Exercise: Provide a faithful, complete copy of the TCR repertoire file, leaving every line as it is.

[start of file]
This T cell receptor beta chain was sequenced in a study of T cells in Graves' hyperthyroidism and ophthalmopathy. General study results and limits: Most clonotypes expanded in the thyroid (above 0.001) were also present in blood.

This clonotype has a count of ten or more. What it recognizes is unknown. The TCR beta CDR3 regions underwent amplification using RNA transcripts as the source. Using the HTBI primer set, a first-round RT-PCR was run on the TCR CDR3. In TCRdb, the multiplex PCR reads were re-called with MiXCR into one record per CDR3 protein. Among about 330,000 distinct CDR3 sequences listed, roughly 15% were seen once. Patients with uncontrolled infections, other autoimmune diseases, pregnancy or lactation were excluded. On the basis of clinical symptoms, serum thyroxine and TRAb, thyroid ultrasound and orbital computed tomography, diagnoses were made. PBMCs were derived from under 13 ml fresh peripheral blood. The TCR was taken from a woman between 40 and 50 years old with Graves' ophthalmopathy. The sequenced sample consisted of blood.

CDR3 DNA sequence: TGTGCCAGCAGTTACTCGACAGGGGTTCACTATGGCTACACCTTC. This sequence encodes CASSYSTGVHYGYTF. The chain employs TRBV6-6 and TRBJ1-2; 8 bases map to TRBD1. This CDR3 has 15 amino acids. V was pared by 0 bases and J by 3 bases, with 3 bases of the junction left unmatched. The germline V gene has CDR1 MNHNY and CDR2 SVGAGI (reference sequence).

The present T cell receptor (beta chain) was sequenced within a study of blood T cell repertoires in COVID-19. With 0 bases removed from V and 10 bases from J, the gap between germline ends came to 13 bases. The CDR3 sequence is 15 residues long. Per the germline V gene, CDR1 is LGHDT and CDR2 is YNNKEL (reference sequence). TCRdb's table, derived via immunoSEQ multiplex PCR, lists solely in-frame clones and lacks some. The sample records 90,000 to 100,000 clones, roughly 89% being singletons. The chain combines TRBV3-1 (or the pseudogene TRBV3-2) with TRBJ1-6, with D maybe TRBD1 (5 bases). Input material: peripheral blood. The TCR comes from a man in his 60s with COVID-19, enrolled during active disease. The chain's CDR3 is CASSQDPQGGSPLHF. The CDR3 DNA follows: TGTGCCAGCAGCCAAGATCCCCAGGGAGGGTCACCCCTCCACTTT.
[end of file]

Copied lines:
This T cell receptor beta chain was sequenced in a study of T cells in Graves' hyperthyroidism and ophthalmopathy. General study results and limits: Most clonotypes expanded in the thyroid (above 0.001) were also present in blood.

This clonotype has a count of ten or more. What it recognizes is unknown. The TCR beta CDR3 regions underwent amplification using RNA transcripts as the source. Using the HTBI primer set, a first-round RT-PCR was run on the TCR CDR3. In TCRdb, the multiplex PCR reads were re-called with MiXCR into one record per CDR3 protein. Among about 330,000 distinct CDR3 sequences listed, roughly 15% were seen once. Patients with uncontrolled infections, other autoimmune diseases, pregnancy or lactation were excluded. On the basis of clinical symptoms, serum thyroxine and TRAb, thyroid ultrasound and orbital computed tomography, diagnoses were made. PBMCs were derived from under 13 ml fresh peripheral blood. The TCR was taken from a woman between 40 and 50 years old with Graves' ophthalmopathy. The sequenced sample consisted of blood.

CDR3 DNA sequence: TGTGCCAGCAGTTACTCGACAGGGGTTCACTATGGCTACACCTTC. This sequence encodes CASSYSTGVHYGYTF. The chain employs TRBV6-6 and TRBJ1-2; 8 bases map to TRBD1. This CDR3 has 15 amino acids. V was pared by 0 bases and J by 3 bases, with 3 bases of the junction left unmatched. The germline V gene has CDR1 MNHNY and CDR2 SVGAGI (reference sequence).

The present T cell receptor (beta chain) was sequenced within a study of blood T cell repertoires in COVID-19. With 0 bases removed from V and 10 bases from J, the gap between germline ends came to 13 bases. The CDR3 sequence is 15 residues long. Per the germline V gene, CDR1 is LGHDT and CDR2 is YNNKEL (reference sequence). TCRdb's table, derived via immunoSEQ multiplex PCR, lists solely in-frame clones and lacks some. The sample records 90,000 to 100,000 clones, roughly 89% being singletons. The chain combines TRBV3-1 (or the pseudogene TRBV3-2) with TRBJ1-6, with D maybe TRBD1 (5 bases). Input material: peripheral blood. The TCR comes from a man in his 60s with COVID-19, enrolled during active disease. The chain's CDR3 is CASSQDPQGGSPLHF. The CDR3 DNA follows: TGTGCCAGCAGCCAAGATCCCCAGGGAGGGTCACCCCTCCACTTT.